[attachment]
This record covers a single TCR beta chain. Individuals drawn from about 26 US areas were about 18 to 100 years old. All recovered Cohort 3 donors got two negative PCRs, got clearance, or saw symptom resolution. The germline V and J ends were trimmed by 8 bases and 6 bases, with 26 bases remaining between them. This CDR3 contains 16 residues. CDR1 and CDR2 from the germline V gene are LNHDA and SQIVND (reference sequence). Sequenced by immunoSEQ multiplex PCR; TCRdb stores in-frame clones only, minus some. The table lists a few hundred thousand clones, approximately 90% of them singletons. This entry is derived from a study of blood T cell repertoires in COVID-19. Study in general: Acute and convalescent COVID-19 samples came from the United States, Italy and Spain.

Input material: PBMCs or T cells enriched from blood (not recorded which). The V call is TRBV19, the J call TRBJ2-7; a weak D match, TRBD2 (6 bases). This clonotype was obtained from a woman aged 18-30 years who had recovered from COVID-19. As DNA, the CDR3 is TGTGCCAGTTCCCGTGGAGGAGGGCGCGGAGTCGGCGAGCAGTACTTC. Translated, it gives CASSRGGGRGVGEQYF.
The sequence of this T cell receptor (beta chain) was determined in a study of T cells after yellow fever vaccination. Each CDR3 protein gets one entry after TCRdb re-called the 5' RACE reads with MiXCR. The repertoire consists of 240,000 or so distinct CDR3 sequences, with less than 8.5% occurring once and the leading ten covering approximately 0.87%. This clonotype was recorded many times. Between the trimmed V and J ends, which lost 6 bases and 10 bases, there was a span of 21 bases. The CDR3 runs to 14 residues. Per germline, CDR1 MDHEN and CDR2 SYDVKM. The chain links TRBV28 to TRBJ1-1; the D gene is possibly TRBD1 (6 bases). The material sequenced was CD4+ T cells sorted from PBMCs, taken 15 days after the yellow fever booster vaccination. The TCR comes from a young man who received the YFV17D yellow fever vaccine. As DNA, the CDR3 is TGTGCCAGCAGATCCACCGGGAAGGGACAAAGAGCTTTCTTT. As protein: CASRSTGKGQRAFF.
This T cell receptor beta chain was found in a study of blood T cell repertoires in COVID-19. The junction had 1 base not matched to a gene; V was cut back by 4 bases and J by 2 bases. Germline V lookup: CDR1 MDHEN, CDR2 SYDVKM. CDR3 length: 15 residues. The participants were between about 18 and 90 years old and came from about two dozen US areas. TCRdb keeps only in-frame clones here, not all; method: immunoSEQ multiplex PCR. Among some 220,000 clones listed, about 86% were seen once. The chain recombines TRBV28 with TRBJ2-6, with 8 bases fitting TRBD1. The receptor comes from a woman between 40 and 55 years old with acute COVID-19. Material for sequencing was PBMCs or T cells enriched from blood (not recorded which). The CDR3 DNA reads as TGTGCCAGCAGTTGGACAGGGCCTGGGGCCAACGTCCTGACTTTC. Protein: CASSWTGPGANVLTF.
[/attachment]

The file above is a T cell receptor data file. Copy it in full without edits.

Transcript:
This record covers a single TCR beta chain. Individuals drawn from about 26 US areas were about 18 to 100 years old. All recovered Cohort 3 donors got two negative PCRs, got clearance, or saw symptom resolution. The germline V and J ends were trimmed by 8 bases and 6 bases, with 26 bases remaining between them. This CDR3 contains 16 residues. CDR1 and CDR2 from the germline V gene are LNHDA and SQIVND (reference sequence). Sequenced by immunoSEQ multiplex PCR; TCRdb stores in-frame clones only, minus some. The table lists a few hundred thousand clones, approximately 90% of them singletons. This entry is derived from a study of blood T cell repertoires in COVID-19. Study in general: Acute and convalescent COVID-19 samples came from the United States, Italy and Spain.

Input material: PBMCs or T cells enriched from blood (not recorded which). The V call is TRBV19, the J call TRBJ2-7; a weak D match, TRBD2 (6 bases). This clonotype was obtained from a woman aged 18-30 years who had recovered from COVID-19. As DNA, the CDR3 is TGTGCCAGTTCCCGTGGAGGAGGGCGCGGAGTCGGCGAGCAGTACTTC. Translated, it gives CASSRGGGRGVGEQYF.
The sequence of this T cell receptor (beta chain) was determined in a study of T cells after yellow fever vaccination. Each CDR3 protein gets one entry after TCRdb re-called the 5' RACE reads with MiXCR. The repertoire consists of 240,000 or so distinct CDR3 sequences, with less than 8.5% occurring once and the leading ten covering approximately 0.87%. This clonotype was recorded many times. Between the trimmed V and J ends, which lost 6 bases and 10 bases, there was a span of 21 bases. The CDR3 runs to 14 residues. Per germline, CDR1 MDHEN and CDR2 SYDVKM. The chain links TRBV28 to TRBJ1-1; the D gene is possibly TRBD1 (6 bases). The material sequenced was CD4+ T cells sorted from PBMCs, taken 15 days after the yellow fever booster vaccination. The TCR comes from a young man who received the YFV17D yellow fever vaccine. As DNA, the CDR3 is TGTGCCAGCAGATCCACCGGGAAGGGACAAAGAGCTTTCTTT. As protein: CASRSTGKGQRAFF.
This T cell receptor beta chain was found in a study of blood T cell repertoires in COVID-19. The junction had 1 base not matched to a gene; V was cut back by 4 bases and J by 2 bases. Germline V lookup: CDR1 MDHEN, CDR2 SYDVKM. CDR3 length: 15 residues. The participants were between about 18 and 90 years old and came from about two dozen US areas. TCRdb keeps only in-frame clones here, not all; method: immunoSEQ multiplex PCR. Among some 220,000 clones listed, about 86% were seen once. The chain recombines TRBV28 with TRBJ2-6, with 8 bases fitting TRBD1. The receptor comes from a woman between 40 and 55 years old with acute COVID-19. Material for sequencing was PBMCs or T cells enriched from blood (not recorded which). The CDR3 DNA reads as TGTGCCAGCAGTTGGACAGGGCCTGGGGCCAACGTCCTGACTTTC. Protein: CASSWTGPGANVLTF.